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Back to School

Love it or hate it, the new school year is almost here. We have asked some of our team of therapists and parents for some top tips on making the most of the new year

WhatsApp Image 2018-09-03 at 07.11.34Practice practice practice. There are lots of things you can have a go at before the first day, practice putting on and wearing a uniform, practice eating and packing a packed lunch or putting on PE kit. Practice walking or driving the route to school makes it feel familiar and less scary. Getting used to a good bedtime routine and school night routines and times, as well as what needs to happen when you get up so everyone can be out of the front door at the right time.


A fresh start –  A new year is an opportunity for a fresh start, whatever battles you’ve had are in the past with last years teacher or a previous school, take this chance to leave them there. Start with the expectation that you and the teachers both just want the very best for your child, to enable your child to learn and try new things.

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School routines – take time to go through the school day plan or timetable and help the child know what to expect each day. Make sure there is a timetable that your child can understand – with pictures or symbols. Include going to and from school and arriving on the timetable.

Get visual – Make it visual if possible, even for children who read well a visual timetable can be helpful. Visual prompts for new routines, packing bags etc. To help familiarise your child look on your school’s website, twitter or facebook page for pictures of the staff, the inside of the school and potential activities. Use a countdown visual calendar. Write / Draw ‘things to remember’ on a bookmark or keyring this can be routines or equipment such a PE kit, school uniform jumper, homework diary.

It is very important to make sure though that visual materials, however, contain only the most essential information – that they are clean and uncluttered, use sans serif fonts (like Tahoma, Arial and Verdana) as these are easier to read and use boxes, tables and clear spaces help information be more clear, with a logical order that is easy to follow.

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Communicate with school – Find a way to talk with the teachers and other staff at your child’s school. Remember you are all on your child’s team. Establish friendly mutually supportive communication as early as possible. Find out which method works best for both parties, it could be a home to school link book, email or regular meetings. Be as honest as you can, inform the school of any anxieties, no matter how trivial they seem.

Help your child to become independent taking their own worries to the teacher, and support your child to do this. It is important to make sure you do this at an appropriate time and not try to squeeze in a tricky conversation 2 mins before a class begins. Calling ahead or going back later in the morning often works better for teachers who need to start the day in the right way with the whole class, and will usually be able to give you more time if you go in much earlier or later in the day.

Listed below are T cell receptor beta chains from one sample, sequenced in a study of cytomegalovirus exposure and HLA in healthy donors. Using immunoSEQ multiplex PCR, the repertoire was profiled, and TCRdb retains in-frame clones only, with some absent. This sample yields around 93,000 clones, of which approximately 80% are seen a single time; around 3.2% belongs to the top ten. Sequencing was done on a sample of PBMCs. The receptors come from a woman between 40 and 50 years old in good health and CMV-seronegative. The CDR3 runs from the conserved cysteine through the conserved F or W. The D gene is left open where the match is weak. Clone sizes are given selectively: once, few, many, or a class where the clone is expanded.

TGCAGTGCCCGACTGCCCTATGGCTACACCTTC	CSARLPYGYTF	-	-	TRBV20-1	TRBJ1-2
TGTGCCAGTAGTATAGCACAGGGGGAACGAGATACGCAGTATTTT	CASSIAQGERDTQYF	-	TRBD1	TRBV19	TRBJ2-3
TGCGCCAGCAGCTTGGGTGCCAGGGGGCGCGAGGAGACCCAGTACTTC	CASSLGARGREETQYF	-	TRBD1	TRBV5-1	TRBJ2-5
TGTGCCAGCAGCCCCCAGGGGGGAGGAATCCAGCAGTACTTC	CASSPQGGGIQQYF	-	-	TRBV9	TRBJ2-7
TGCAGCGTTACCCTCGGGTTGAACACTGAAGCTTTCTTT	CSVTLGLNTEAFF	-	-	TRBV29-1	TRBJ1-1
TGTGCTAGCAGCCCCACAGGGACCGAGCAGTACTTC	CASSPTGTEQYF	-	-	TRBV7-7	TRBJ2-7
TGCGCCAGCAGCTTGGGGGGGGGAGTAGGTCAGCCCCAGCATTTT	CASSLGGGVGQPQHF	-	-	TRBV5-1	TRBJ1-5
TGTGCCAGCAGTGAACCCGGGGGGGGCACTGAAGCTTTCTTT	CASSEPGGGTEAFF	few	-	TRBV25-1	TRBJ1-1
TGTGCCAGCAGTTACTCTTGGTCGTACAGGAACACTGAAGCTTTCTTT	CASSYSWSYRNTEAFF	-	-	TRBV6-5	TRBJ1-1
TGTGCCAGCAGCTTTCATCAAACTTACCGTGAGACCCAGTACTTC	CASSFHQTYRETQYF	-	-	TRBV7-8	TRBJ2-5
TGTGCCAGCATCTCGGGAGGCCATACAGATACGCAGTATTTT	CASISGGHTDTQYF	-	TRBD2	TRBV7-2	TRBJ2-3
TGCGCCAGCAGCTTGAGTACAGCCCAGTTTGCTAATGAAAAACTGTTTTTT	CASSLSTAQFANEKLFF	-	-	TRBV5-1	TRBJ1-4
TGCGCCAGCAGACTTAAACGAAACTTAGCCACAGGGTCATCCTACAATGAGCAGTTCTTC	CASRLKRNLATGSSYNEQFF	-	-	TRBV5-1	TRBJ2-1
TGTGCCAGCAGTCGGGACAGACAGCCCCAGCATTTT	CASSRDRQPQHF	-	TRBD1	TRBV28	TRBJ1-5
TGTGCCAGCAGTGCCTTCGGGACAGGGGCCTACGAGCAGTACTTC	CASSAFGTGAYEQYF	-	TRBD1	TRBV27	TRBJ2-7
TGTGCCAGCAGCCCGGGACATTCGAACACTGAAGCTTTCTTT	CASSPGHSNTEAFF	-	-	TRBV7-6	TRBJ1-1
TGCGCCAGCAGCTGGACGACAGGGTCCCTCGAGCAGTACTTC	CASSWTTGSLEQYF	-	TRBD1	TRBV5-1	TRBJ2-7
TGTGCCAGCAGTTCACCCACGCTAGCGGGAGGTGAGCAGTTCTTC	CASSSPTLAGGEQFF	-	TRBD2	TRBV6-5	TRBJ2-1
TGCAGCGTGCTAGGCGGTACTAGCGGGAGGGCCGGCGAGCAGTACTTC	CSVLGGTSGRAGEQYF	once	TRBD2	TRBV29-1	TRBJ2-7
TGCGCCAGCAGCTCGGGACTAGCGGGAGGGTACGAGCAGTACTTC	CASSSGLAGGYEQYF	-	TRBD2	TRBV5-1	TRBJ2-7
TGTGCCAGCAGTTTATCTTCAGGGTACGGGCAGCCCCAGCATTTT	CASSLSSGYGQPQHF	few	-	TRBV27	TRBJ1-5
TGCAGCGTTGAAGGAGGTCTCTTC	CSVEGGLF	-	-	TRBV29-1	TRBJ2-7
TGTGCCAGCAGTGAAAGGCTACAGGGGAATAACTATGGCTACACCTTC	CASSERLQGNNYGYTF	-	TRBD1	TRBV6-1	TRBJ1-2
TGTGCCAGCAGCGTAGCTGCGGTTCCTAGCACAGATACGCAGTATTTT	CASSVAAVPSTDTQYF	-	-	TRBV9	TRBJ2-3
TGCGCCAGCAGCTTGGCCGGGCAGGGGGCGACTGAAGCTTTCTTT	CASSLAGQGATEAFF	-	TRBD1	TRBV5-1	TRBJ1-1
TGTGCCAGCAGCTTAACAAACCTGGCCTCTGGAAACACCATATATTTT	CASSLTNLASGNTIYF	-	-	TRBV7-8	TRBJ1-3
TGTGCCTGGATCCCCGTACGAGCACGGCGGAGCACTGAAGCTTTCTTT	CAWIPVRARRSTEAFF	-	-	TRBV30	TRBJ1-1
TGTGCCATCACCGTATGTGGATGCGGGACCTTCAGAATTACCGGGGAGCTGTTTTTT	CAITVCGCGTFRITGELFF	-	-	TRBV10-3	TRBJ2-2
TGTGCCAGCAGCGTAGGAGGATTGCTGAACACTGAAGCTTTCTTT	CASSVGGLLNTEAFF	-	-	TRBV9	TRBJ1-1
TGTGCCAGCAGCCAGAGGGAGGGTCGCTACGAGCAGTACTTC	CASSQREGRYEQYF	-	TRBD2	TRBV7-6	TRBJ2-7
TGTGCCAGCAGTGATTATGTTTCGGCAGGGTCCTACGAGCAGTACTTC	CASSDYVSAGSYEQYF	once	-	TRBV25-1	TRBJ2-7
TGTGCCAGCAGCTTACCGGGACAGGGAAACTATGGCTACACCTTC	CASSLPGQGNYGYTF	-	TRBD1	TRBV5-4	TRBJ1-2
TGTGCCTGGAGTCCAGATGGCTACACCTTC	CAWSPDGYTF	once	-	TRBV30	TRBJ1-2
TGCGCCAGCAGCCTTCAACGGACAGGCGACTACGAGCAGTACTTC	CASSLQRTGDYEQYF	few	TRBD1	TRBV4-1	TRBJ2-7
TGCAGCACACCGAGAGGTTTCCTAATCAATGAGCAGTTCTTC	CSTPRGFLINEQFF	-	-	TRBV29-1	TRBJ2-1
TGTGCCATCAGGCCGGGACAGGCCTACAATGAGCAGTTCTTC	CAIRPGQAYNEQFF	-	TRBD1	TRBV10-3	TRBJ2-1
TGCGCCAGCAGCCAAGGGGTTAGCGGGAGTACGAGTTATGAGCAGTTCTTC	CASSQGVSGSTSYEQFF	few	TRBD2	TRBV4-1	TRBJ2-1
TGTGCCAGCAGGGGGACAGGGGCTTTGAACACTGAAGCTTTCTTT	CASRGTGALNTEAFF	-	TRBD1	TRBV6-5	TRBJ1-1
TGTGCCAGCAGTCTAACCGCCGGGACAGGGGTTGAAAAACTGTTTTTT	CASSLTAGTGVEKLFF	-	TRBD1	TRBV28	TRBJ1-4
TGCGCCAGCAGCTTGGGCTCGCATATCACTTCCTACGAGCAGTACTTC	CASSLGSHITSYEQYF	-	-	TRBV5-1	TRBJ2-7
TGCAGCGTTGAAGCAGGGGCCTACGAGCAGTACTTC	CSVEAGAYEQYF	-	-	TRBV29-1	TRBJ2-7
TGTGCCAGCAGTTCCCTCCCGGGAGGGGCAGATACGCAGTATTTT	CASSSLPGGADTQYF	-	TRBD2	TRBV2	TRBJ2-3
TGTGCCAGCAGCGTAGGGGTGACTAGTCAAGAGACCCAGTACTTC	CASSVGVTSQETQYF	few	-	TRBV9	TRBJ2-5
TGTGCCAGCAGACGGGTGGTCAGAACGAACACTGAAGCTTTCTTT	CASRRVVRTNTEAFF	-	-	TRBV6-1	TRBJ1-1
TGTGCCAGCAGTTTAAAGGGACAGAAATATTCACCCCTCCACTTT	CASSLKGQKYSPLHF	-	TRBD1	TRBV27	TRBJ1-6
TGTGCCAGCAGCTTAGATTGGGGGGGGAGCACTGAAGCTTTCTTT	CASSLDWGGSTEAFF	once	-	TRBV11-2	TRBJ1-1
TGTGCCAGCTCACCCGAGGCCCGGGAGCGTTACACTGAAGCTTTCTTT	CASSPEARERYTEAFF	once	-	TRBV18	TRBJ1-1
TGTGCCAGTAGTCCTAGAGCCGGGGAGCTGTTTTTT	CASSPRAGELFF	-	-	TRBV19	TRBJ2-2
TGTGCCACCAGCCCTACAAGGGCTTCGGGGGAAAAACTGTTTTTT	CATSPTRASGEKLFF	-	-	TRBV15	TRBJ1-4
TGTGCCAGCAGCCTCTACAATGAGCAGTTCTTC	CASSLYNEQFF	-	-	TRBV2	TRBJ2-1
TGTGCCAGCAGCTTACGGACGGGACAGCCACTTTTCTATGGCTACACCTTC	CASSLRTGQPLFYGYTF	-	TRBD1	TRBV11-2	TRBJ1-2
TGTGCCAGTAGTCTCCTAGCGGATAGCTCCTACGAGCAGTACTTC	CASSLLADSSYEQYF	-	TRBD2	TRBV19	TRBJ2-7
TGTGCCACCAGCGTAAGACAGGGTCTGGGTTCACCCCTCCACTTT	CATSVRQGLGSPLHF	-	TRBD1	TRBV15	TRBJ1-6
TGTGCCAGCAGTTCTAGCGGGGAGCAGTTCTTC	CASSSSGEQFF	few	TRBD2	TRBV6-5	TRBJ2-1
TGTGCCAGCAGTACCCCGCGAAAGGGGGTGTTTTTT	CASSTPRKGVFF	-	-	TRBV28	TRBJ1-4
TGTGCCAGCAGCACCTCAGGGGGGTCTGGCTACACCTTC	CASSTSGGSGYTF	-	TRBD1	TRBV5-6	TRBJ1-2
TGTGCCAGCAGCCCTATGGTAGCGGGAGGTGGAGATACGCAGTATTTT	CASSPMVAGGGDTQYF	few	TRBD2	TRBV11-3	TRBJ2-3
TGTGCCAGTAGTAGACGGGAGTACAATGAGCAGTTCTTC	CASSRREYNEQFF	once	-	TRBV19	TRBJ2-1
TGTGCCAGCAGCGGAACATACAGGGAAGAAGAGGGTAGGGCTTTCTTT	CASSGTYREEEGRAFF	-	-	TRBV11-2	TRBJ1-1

Review your IEP, sensory plan, sensory strategies and play plan or EHC Plan with the teacher – take time to review EHC Plan and talk to the new teacher about it. Again make time to do this not just quickly before or after school. book a time to see the teachers involved.

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Buying Uniform and School Clothes – Thinking about school clothes is important for transitions – trying on clothes and making a ” Getting Dressed for School Plan”, Using the word plan is important, as it links to being able to do things – haveing the idea or what to do, planning it and then doing it. OT’s call these three things the building blocks of praxis – our ability to do – ideation, planning and execution. Look for alternatives if tights, trousers, ties and shoes are hard to do up or don’t feel quite right.

Sensory Strategies and Fidgets to Focus can provide the necessary sensory input to help a child achieve a ‘just right’ level of alertness. Activities should be developed out of the child’s assessment, so providing the right input for your child at that moment in time. It is important to allow teachers permission to remove fidgets that stop helping a child to focus, and are distracting the whole class.  Unusual pencil grips, heavy art pencils, velvet touchy feely pencils, a pipe cleaner and bendy rulers are all desk appropriate fidgets.

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Virco Zuma Chair

Good sitting posture is necessary for writing, reading and eating – How people sit is essential to allow the body and arms to be free for work at a table.  Discuss the use of suitable seating like a Move and Sit Cushion or the Virco Zuma Chair with school, making sure feet can reach and are always firmly on the floor.



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Get “heavy muscle work” early in the day – Walk to school or make time to run and play when you get there. Walking to school carrying your own school bag can make a big difference in young people starting the day in a good place.  Getting to school early can mean having time to have a movement break in the playground or other indoor space on a rainy day. Ask school where you can do this on bad weather days.


Supporting your child after school – make sure your child can get some downtime after school, (making sure it’s not just screen time) to relax. Use afterschool and weekends as a time to do fun things including as much movement and heavy muscle work as is possible.

Do things together –  DIY, shopping, gardening, craft and eating and cooking together offers children chances to plan and do. Helping with planning like when making dinner involves reading but non-readers can draw their steps to favourite recipes and put them in order or you can take pictures while making dinner with them and put them in order later.